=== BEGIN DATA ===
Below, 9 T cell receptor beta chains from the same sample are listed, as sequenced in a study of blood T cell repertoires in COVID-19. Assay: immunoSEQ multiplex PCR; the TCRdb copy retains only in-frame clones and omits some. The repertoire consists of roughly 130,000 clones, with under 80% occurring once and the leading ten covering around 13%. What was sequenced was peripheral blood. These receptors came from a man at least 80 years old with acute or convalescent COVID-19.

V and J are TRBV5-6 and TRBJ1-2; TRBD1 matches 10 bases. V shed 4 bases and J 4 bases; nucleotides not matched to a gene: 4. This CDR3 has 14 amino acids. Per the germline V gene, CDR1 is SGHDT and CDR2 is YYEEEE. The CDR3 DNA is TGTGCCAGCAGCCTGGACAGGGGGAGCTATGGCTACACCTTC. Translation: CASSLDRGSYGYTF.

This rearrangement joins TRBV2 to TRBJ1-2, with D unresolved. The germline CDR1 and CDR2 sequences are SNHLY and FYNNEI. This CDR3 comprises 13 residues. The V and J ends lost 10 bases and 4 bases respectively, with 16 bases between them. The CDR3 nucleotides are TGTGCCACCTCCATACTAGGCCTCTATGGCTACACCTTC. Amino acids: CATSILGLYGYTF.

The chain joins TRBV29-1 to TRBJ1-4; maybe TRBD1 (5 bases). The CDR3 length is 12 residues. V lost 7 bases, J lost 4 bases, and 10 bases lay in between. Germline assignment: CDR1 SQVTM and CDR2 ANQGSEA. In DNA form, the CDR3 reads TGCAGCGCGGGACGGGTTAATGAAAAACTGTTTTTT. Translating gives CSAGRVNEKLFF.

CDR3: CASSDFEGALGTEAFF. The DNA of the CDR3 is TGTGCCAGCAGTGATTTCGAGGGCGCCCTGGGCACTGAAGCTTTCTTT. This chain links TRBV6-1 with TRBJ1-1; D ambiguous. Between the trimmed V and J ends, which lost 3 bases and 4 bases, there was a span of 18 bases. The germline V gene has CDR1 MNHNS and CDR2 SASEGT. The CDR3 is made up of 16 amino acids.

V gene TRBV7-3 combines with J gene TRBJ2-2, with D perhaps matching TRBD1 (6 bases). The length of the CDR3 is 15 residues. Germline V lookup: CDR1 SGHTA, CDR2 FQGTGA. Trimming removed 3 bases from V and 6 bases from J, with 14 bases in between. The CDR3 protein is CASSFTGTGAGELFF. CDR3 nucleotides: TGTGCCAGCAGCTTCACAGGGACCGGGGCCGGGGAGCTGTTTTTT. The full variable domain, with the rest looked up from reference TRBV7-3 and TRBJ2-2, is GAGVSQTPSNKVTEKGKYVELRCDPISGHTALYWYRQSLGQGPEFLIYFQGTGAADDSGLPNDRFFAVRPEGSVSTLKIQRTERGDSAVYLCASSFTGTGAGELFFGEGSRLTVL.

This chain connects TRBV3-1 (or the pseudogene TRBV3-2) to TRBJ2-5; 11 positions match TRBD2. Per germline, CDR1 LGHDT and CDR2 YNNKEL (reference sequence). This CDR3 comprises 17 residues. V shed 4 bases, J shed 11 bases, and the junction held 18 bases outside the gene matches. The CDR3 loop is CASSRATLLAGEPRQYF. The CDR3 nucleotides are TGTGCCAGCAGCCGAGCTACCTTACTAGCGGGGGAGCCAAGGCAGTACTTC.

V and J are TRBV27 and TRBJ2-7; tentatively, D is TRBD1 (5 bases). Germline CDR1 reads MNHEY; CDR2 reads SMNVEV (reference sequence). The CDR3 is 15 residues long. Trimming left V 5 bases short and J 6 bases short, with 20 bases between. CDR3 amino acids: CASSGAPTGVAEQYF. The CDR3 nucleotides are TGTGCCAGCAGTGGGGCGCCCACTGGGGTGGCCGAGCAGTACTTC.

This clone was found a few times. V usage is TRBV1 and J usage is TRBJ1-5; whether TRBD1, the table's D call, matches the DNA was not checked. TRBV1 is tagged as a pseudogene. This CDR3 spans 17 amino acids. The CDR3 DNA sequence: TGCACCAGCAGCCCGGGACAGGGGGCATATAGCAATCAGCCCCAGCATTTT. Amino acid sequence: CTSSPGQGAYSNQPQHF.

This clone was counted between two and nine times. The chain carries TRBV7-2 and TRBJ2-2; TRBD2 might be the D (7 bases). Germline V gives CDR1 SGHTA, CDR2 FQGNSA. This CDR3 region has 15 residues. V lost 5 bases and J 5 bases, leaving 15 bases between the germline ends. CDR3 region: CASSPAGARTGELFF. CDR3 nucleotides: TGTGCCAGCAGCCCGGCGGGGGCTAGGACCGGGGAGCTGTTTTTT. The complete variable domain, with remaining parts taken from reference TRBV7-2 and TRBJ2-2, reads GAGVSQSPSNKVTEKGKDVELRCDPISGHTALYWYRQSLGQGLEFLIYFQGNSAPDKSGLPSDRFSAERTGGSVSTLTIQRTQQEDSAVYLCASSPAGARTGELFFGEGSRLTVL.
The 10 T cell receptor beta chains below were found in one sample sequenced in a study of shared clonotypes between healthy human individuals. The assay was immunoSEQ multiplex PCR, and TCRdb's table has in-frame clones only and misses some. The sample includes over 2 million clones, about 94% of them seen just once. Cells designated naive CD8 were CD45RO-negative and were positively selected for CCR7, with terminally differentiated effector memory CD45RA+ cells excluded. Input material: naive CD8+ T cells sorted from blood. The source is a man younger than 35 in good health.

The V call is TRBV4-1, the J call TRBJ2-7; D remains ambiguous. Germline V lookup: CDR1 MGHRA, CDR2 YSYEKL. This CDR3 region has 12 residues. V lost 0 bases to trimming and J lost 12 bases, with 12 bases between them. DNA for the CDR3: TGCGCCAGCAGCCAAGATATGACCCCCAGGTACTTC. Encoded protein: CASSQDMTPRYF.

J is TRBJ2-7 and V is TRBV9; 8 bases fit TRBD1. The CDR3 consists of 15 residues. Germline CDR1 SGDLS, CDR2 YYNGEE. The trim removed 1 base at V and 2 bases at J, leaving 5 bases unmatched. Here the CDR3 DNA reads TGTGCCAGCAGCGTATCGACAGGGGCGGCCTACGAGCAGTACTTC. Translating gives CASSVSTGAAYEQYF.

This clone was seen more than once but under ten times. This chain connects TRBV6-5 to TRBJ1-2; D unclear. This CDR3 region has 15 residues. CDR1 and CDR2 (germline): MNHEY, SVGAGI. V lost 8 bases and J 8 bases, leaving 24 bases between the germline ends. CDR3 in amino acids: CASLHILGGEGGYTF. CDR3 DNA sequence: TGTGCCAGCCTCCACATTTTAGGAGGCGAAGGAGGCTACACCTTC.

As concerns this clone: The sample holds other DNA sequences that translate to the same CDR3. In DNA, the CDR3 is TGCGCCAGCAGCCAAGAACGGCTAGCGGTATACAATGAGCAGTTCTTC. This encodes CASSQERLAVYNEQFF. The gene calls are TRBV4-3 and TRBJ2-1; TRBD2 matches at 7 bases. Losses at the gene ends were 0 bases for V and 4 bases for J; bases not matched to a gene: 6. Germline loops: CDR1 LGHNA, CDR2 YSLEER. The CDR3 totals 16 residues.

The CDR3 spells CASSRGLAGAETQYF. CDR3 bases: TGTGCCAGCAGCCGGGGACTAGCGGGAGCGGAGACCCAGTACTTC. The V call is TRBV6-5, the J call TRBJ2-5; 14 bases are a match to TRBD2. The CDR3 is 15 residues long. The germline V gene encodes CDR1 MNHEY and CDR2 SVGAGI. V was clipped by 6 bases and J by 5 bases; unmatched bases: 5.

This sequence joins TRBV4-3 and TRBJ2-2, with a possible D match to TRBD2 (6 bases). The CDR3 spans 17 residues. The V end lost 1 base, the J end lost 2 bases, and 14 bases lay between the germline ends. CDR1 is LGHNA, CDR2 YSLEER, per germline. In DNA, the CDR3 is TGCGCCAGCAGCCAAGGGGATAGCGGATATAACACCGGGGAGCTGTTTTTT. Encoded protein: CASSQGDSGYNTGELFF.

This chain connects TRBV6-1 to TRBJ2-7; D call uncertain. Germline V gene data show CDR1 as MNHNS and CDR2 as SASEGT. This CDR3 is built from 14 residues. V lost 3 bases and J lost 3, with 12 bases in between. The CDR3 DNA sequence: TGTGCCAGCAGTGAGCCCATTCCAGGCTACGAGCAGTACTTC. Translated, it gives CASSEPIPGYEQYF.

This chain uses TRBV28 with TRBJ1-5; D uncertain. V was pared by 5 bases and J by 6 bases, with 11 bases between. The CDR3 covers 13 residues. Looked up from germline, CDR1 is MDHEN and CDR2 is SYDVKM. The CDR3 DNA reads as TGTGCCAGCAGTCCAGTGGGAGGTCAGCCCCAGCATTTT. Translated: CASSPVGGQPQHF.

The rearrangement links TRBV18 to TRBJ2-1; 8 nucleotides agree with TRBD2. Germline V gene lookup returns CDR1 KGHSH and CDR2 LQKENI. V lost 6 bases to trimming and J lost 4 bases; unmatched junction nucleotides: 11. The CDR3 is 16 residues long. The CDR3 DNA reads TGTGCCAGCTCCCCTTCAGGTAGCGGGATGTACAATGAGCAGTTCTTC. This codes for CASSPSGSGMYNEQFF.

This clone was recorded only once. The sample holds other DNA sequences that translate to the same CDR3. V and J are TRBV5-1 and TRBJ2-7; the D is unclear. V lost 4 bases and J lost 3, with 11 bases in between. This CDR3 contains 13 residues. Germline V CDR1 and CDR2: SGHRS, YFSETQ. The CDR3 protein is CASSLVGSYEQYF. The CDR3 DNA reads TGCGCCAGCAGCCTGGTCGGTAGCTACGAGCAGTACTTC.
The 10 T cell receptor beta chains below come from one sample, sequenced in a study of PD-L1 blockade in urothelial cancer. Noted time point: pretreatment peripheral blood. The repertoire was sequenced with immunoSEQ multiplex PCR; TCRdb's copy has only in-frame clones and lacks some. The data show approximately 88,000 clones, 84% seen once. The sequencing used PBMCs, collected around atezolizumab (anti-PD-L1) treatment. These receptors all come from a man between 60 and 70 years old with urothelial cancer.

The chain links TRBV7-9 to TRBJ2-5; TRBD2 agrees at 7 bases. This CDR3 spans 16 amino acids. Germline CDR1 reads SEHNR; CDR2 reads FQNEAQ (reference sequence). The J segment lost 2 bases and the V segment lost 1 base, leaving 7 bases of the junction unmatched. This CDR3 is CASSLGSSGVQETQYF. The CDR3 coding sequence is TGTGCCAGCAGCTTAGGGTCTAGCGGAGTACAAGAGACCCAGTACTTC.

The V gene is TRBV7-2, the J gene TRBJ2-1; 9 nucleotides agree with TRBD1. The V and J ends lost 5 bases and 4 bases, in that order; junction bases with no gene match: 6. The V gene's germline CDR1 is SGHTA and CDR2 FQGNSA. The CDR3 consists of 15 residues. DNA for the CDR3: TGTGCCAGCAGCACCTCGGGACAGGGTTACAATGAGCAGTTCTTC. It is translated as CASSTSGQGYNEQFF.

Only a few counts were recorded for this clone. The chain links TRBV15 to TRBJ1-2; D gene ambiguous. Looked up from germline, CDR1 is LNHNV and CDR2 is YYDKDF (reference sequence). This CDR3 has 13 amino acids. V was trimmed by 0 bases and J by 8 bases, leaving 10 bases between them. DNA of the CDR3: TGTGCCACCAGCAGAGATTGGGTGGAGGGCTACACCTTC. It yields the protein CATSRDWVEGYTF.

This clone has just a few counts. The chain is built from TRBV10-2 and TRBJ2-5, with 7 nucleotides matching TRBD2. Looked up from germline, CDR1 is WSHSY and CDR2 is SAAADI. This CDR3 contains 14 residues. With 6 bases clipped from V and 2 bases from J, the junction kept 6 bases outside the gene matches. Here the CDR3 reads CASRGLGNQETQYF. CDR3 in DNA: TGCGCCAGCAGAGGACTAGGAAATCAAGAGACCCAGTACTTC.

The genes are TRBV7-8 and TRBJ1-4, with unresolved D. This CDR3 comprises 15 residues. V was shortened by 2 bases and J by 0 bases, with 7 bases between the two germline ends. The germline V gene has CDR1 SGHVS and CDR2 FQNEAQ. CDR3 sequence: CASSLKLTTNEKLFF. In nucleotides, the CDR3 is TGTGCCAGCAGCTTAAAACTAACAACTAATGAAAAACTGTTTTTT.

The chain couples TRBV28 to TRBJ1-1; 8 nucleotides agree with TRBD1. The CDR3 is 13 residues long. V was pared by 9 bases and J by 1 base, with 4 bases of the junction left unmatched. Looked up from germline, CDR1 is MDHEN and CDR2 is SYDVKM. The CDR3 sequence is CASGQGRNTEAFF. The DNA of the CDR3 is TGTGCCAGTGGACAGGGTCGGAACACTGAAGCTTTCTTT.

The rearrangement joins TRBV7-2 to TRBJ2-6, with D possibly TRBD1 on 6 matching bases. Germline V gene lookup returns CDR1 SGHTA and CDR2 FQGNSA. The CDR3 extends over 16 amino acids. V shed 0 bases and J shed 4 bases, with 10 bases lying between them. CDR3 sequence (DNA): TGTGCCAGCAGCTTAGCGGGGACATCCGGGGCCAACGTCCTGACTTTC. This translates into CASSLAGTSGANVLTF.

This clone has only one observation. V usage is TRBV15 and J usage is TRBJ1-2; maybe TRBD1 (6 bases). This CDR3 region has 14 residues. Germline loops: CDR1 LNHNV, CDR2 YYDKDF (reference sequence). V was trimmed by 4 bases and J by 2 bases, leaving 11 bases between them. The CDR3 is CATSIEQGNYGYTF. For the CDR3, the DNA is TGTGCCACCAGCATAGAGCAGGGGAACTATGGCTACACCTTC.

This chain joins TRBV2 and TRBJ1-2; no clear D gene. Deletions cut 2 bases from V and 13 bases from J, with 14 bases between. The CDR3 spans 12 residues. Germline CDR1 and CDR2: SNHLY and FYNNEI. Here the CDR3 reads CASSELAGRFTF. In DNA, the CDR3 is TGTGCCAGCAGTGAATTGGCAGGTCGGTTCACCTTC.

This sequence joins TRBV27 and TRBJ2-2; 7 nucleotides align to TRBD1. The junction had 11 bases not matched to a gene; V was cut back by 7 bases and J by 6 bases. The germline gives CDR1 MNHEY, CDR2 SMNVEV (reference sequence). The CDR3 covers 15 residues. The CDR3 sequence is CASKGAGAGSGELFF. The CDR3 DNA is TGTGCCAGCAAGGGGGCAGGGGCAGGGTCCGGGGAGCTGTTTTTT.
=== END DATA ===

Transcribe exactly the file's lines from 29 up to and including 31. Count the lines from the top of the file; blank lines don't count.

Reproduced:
The rearrangement joins TRBV7-2 to TRBJ2-6, with D possibly TRBD1 on 6 matching bases. Germline V gene lookup returns CDR1 SGHTA and CDR2 FQGNSA. The CDR3 extends over 16 amino acids. V shed 0 bases and J shed 4 bases, with 10 bases lying between them. CDR3 sequence (DNA): TGTGCCAGCAGCTTAGCGGGGACATCCGGGGCCAACGTCCTGACTTTC. This translates into CASSLAGTSGANVLTF.

This clone has only one observation. V usage is TRBV15 and J usage is TRBJ1-2; maybe TRBD1 (6 bases). This CDR3 region has 14 residues. Germline loops: CDR1 LNHNV, CDR2 YYDKDF (reference sequence). V was trimmed by 4 bases and J by 2 bases, leaving 11 bases between them. The CDR3 is CATSIEQGNYGYTF. For the CDR3, the DNA is TGTGCCACCAGCATAGAGCAGGGGAACTATGGCTACACCTTC.

This chain joins TRBV2 and TRBJ1-2; no clear D gene. Deletions cut 2 bases from V and 13 bases from J, with 14 bases between. The CDR3 spans 12 residues. Germline CDR1 and CDR2: SNHLY and FYNNEI. Here the CDR3 reads CASSELAGRFTF. In DNA, the CDR3 is TGTGCCAGCAGTGAATTGGCAGGTCGGTTCACCTTC.